Solving this problem can have a positive impact on patient safety by ensuring that providers are making decisions based on the patient’s actual medical record. It will, for instance, reduce the risk of medication errors. And, a solution will help reduce costs by eliminating wasteful procedures that are attributed to improper patient identification.
In order to electronically facilitate connecting patients to their health care records across the care continuum, providers must be able to have systems that accurately match patients to other records in different places. The lack of a consistent patient identification strategy is the most significant challenge inhibiting the safe and secure electronic exchange of health information. As our healthcare system begins to realize the innately transformational capabilities of health IT, moving toward nationwide health information exchange, this essential core functionality – consistency in accurately identifying patients – must be addressed.
Patients are more mobile today than ever before, with multiple options to seek care. At the same time, providers are accelerating their ability to exchange records from one setting to another. CHIME believes that patient identification is a foundational building block to the industry achieving true interoperability. It will also help to ensure that a
patient’s identity remains safe and secure. Knowing that we have the right patient matched with the right information is the first step toward effectively protecting and securing identities and information.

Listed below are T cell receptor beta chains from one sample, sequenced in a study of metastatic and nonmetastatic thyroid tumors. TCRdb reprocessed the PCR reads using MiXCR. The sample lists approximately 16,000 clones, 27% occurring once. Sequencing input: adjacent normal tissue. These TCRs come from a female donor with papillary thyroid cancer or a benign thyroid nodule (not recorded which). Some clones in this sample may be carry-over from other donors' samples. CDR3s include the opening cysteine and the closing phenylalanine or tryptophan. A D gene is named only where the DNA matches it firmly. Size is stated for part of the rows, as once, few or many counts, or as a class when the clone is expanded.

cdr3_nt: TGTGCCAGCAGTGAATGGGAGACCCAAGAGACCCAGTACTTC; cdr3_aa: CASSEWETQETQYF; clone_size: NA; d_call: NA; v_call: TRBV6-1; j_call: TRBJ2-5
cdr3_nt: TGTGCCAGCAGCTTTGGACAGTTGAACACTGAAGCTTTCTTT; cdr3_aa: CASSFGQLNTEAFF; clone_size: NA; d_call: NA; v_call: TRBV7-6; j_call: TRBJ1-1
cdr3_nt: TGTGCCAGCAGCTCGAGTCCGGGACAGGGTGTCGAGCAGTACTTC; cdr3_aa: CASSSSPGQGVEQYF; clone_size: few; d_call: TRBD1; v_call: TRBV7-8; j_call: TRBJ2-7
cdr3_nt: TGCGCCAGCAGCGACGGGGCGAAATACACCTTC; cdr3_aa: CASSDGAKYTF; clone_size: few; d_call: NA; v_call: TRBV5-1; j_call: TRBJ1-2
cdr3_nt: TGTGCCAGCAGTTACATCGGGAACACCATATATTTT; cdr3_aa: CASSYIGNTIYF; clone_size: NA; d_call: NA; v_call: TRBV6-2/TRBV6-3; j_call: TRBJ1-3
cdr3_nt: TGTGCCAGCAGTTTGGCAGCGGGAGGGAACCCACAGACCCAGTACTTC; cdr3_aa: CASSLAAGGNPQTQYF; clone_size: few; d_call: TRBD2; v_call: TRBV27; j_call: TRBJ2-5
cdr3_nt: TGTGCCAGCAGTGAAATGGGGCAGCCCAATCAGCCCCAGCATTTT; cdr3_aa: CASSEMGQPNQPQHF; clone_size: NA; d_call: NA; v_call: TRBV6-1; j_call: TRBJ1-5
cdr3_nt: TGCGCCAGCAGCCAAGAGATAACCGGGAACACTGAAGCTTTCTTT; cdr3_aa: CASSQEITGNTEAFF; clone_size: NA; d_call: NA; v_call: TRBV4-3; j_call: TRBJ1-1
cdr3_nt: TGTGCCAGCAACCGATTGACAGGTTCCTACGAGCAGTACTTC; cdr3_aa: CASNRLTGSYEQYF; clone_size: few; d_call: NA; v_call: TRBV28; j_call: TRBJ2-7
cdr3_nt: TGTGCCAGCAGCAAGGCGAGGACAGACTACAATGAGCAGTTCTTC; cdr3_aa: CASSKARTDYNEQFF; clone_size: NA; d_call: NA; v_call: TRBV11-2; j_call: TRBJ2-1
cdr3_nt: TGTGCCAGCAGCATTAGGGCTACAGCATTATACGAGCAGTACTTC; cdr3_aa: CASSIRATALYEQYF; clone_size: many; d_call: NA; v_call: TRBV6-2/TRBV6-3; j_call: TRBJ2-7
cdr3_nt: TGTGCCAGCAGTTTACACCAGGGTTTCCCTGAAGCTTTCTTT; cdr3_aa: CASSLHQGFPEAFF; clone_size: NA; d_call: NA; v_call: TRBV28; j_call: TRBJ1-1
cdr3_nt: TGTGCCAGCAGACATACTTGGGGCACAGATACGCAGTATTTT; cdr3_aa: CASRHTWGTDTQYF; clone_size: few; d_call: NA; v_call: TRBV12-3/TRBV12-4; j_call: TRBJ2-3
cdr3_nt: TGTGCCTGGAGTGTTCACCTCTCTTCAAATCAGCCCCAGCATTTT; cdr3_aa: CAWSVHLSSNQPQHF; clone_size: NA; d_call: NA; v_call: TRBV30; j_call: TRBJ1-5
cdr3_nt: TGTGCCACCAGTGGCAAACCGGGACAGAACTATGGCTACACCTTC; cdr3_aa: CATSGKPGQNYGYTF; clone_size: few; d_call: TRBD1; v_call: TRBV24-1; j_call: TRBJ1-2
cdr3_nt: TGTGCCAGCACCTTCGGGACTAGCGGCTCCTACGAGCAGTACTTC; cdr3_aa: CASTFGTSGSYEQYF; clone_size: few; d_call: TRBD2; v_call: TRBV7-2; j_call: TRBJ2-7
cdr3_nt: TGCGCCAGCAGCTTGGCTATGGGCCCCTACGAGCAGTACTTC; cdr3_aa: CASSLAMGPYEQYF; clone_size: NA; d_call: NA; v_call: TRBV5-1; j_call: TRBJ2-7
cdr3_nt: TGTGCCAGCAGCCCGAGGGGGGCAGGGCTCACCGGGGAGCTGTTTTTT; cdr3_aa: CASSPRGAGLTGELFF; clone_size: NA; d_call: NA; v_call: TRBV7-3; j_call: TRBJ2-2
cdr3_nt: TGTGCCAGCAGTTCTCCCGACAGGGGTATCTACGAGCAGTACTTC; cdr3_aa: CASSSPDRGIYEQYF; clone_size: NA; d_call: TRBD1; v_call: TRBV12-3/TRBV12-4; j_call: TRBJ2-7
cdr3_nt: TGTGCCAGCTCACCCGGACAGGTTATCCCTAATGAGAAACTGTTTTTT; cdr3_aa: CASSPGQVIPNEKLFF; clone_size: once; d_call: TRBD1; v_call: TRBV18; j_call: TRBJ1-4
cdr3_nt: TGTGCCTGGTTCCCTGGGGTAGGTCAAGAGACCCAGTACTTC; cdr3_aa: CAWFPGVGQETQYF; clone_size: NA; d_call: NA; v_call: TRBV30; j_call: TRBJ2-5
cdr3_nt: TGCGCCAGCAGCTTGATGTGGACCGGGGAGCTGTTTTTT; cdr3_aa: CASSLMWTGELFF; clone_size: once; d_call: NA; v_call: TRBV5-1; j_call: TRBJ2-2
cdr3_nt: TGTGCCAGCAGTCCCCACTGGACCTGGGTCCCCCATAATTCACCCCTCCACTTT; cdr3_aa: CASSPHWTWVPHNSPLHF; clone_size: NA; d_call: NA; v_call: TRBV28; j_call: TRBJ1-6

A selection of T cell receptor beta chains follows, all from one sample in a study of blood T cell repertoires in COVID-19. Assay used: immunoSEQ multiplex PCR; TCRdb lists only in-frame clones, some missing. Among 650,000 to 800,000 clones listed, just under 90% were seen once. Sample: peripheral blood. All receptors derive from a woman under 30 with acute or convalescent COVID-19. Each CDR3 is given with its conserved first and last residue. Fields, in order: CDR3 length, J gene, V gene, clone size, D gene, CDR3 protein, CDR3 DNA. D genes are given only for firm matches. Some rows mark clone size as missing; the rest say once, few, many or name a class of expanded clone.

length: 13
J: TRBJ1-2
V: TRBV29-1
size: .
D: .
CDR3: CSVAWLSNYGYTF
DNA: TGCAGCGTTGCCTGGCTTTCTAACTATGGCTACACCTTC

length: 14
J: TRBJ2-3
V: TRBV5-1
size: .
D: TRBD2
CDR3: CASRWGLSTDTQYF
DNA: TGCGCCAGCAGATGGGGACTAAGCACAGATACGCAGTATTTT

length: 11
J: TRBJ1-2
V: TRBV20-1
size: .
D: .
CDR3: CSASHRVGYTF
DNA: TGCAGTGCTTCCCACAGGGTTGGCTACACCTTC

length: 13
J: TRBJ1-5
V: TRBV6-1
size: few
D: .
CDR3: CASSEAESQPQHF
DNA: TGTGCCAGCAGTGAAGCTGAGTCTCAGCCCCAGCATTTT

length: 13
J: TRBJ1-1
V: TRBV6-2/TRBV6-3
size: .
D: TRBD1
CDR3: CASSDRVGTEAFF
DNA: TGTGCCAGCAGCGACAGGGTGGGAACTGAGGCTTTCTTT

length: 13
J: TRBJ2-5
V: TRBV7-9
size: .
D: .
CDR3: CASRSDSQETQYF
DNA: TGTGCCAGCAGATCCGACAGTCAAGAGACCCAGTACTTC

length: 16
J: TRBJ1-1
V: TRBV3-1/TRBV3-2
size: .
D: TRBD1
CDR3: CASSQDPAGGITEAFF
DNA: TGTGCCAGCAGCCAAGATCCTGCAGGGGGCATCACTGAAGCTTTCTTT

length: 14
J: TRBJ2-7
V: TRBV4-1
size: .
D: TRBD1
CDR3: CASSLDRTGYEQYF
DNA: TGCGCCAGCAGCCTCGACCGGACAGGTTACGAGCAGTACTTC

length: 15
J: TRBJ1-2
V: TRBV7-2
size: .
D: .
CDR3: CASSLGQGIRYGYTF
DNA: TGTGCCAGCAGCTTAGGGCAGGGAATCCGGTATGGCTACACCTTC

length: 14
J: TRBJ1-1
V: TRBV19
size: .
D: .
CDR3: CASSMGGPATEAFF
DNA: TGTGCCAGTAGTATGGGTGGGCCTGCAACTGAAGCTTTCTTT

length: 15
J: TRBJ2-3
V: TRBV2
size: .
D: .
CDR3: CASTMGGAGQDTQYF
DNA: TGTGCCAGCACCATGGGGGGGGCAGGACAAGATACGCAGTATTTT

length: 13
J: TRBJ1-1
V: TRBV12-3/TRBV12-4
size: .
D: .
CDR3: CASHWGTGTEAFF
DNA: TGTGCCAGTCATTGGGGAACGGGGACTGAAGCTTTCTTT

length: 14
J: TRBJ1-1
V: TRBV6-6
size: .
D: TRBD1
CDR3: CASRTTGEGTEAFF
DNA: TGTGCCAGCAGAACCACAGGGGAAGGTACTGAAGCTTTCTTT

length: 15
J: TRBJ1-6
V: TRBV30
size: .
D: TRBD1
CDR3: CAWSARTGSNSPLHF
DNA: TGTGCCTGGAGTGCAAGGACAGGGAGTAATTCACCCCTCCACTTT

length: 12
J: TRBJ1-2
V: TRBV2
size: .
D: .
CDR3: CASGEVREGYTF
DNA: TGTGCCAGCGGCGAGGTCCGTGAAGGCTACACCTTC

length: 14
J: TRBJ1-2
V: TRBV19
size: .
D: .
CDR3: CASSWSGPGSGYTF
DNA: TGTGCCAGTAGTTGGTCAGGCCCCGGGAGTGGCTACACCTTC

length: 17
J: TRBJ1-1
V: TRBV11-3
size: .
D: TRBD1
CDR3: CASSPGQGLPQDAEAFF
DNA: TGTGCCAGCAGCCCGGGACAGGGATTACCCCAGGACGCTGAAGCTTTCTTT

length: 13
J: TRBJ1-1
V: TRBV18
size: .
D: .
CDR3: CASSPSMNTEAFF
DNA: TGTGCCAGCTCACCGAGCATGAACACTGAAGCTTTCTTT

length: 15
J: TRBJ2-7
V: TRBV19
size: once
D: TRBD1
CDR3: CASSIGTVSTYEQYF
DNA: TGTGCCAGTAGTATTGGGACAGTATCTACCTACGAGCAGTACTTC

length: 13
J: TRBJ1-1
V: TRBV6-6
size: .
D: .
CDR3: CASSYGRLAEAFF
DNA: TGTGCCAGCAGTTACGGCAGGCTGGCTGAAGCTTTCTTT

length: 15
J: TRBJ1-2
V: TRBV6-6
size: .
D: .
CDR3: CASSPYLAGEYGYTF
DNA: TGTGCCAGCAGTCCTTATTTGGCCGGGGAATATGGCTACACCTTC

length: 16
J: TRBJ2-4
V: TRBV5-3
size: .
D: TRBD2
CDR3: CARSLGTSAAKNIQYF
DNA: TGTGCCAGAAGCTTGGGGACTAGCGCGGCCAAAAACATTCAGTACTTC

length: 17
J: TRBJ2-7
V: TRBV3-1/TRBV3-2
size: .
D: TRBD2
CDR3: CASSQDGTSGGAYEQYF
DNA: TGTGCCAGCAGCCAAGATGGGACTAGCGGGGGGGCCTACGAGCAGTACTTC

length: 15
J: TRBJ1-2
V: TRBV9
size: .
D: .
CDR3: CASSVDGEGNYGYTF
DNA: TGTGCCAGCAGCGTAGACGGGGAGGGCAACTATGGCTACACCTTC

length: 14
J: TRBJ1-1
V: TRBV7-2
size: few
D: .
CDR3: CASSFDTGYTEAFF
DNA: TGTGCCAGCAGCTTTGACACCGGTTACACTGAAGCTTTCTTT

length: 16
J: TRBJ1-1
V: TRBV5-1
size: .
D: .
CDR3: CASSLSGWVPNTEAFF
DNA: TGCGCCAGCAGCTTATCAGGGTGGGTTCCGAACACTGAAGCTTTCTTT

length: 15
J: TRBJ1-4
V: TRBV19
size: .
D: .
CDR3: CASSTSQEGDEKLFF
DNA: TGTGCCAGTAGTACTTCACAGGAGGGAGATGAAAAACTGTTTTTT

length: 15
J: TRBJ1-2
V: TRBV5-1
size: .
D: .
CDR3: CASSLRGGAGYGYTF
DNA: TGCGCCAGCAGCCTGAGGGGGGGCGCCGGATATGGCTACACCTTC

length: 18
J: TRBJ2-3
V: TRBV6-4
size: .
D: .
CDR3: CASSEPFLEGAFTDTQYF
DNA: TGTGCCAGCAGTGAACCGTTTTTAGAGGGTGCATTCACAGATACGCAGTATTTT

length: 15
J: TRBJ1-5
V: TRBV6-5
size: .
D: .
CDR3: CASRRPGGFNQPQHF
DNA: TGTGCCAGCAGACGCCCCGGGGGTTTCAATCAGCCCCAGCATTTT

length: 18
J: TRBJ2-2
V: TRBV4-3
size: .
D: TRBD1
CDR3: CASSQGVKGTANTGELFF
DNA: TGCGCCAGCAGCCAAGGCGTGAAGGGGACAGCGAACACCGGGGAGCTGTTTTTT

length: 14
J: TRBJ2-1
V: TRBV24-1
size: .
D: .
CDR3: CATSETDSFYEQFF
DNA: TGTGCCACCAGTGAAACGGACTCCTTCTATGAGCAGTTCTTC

To start with, the federal government is currently prohibited from spending public funds on the development of a national patient identifier. So, the private sector needs to step up. There was a time when manual processes could reduce the accuracy gap that existed. That’s no longer true with electronic health records. The technologies needed to solve this problem are available. This challenge will enable the best solution for identifying patients to surface and allow all the stakeholders to start working toward using a solution once it is ready.
Although relatively young, HeroX, which was co-founded in 2013 by XPRIZE CEO Peter Diamandis, has set a high bar for running crowdsourcing campaigns and for inspiring innovation. The HeroX platform provides for an open and transparent method of communicating Challenge guidelines and judging criteria. More importantly, incentive prize competitions like those offered through XPRIZE and HeroX have a proven track record of developing innovative solutions to highly complex problems under accelerated time frames.
CHIME Healthcare Innovation Trust is open to partnering with organizations that share its vision for improving patient care and transforming healthcare delivery.
Any individual or any organization anywhere in the world can enter the challenge. We are looking for the most innovative solution that meets the criteria as outlined in the challenge guidelines. Interested innovators can register to participate at www.herox.com/PatientIDChallenge.
The challenge will take place in two rounds. First, there is the Concept Blitz Round. Innovators can submit their concept design ideas by April 27, 2016, and be eligible to win a $30,000 prize. Up to three top concepts will be awarded during that phase. The second round is the Innovation Round, which is the final round of the challenge. One award winner will be chosen from the entries and will be eligible for the $1 million prize. Guidelines and judging criteria for both rounds are listed at www.herox.com/PatientIDChallenge/guidelines.